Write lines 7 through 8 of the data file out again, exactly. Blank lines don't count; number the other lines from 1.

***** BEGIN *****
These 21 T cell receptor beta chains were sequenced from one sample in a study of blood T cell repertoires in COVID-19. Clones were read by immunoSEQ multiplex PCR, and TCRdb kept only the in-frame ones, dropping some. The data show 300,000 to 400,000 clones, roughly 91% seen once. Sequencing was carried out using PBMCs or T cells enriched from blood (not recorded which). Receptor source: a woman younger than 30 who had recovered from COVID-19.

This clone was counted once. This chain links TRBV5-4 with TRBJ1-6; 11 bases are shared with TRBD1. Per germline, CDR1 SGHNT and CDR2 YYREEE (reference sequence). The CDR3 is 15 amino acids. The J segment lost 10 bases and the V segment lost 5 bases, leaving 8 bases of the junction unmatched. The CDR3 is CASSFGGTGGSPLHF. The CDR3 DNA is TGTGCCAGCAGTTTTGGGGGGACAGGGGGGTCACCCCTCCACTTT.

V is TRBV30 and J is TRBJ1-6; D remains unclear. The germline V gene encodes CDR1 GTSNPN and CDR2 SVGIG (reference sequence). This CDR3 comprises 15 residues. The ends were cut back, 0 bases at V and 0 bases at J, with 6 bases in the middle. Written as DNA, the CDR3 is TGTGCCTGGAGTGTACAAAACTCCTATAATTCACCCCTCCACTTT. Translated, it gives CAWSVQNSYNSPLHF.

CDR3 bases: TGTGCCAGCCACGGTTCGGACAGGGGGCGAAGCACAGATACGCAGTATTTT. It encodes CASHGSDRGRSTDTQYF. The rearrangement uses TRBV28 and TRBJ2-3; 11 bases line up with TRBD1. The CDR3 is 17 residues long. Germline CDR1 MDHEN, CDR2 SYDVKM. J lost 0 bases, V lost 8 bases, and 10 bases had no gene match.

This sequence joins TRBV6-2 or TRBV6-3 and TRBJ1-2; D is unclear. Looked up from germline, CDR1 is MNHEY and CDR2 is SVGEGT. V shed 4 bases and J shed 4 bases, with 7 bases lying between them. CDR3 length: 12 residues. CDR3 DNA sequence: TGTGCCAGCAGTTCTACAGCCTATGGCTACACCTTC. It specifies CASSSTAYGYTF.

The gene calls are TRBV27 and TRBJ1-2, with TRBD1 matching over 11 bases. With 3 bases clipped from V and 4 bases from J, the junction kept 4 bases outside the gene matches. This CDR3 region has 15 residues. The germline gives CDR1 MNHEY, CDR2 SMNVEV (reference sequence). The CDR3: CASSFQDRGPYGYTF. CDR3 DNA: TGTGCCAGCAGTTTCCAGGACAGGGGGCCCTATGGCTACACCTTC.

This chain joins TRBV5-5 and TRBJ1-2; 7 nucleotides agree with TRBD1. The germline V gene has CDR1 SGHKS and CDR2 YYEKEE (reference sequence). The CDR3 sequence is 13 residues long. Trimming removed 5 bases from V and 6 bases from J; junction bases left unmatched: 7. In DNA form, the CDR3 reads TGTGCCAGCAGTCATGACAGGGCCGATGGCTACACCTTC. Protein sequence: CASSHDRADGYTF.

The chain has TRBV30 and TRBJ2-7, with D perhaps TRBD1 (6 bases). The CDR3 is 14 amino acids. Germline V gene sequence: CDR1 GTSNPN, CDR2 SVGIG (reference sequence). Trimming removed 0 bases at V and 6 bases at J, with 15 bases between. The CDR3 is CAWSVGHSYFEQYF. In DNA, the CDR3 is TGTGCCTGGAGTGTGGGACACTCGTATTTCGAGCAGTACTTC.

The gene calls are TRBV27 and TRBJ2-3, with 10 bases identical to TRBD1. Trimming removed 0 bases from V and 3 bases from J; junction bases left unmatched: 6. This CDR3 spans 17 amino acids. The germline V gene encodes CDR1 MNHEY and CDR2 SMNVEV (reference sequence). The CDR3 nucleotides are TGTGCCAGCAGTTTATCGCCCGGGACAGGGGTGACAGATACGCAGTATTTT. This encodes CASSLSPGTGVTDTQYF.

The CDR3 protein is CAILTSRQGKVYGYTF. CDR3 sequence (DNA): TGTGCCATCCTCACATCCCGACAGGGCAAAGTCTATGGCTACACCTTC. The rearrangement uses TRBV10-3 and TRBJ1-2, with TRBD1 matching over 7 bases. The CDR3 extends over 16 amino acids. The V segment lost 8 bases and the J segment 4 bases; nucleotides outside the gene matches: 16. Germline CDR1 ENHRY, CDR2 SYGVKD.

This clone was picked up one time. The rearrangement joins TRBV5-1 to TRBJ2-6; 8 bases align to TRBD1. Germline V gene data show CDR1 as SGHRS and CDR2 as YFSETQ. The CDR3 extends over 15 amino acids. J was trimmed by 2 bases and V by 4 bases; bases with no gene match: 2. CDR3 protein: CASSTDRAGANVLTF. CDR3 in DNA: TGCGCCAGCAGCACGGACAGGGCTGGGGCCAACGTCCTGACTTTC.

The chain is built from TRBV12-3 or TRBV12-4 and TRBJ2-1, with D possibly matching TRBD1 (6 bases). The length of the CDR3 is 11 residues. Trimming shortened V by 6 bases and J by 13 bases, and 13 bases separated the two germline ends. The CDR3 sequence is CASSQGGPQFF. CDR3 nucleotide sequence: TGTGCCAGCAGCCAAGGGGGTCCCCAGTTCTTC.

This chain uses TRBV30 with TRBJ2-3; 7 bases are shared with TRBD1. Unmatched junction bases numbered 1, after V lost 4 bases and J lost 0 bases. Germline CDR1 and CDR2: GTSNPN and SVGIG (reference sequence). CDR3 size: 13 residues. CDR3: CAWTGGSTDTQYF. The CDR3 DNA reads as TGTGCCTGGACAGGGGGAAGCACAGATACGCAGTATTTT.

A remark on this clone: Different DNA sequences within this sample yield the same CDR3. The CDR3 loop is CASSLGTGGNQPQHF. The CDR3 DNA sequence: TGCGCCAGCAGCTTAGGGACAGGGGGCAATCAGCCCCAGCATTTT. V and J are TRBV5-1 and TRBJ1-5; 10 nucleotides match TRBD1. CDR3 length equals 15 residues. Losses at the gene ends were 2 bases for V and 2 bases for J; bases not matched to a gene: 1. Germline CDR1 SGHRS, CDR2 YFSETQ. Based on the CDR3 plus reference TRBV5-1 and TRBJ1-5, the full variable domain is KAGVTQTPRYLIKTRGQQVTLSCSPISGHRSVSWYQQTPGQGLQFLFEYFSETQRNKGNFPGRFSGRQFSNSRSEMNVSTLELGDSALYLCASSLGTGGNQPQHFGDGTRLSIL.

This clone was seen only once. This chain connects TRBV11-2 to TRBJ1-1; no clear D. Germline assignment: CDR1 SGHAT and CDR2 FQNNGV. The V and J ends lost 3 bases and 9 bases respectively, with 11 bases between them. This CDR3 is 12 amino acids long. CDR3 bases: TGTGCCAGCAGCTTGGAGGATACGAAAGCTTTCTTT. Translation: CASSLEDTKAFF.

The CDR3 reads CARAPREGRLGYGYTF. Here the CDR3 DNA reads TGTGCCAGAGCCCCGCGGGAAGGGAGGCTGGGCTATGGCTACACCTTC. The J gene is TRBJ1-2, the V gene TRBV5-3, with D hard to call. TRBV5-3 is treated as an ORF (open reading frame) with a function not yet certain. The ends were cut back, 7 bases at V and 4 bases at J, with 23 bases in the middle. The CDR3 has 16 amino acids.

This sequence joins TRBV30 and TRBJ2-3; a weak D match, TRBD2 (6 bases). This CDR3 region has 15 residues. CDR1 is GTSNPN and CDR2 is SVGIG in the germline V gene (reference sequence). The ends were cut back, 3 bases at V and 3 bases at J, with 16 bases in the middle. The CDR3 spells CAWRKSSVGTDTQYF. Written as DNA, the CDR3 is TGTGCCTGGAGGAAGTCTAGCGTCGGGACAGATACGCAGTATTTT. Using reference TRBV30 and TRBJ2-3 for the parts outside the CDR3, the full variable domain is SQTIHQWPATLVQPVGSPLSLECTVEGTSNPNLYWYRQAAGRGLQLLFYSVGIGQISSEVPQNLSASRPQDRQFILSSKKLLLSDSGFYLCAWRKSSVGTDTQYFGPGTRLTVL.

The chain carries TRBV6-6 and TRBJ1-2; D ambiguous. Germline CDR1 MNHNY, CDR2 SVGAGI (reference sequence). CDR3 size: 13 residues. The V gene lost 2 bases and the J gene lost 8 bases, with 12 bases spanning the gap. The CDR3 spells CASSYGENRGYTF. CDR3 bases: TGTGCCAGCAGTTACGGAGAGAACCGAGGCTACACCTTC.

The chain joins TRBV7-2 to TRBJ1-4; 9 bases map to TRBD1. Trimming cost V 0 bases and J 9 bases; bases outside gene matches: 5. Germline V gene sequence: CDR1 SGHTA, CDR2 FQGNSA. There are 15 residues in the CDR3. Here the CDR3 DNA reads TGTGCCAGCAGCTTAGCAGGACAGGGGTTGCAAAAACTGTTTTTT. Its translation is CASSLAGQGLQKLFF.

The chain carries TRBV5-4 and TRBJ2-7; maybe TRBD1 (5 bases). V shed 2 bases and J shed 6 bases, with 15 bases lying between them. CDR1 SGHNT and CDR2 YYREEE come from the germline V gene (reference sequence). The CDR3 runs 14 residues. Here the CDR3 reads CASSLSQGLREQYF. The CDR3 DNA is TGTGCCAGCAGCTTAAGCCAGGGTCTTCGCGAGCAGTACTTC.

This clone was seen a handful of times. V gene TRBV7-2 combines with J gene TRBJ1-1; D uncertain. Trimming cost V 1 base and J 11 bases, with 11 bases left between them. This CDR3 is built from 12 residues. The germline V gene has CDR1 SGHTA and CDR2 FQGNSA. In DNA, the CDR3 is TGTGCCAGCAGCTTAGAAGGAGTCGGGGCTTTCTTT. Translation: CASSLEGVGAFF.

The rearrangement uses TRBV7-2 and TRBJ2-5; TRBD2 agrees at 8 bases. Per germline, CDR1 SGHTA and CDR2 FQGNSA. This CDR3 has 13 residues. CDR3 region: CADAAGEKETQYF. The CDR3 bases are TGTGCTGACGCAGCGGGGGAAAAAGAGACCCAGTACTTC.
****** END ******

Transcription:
This chain joins TRBV5-5 and TRBJ1-2; 7 nucleotides agree with TRBD1. The germline V gene has CDR1 SGHKS and CDR2 YYEKEE (reference sequence). The CDR3 sequence is 13 residues long. Trimming removed 5 bases from V and 6 bases from J; junction bases left unmatched: 7. In DNA form, the CDR3 reads TGTGCCAGCAGTCATGACAGGGCCGATGGCTACACCTTC. Protein sequence: CASSHDRADGYTF.

The chain has TRBV30 and TRBJ2-7, with D perhaps TRBD1 (6 bases). The CDR3 is 14 amino acids. Germline V gene sequence: CDR1 GTSNPN, CDR2 SVGIG (reference sequence). Trimming removed 0 bases at V and 6 bases at J, with 15 bases between. The CDR3 is CAWSVGHSYFEQYF. In DNA, the CDR3 is TGTGCCTGGAGTGTGGGACACTCGTATTTCGAGCAGTACTTC.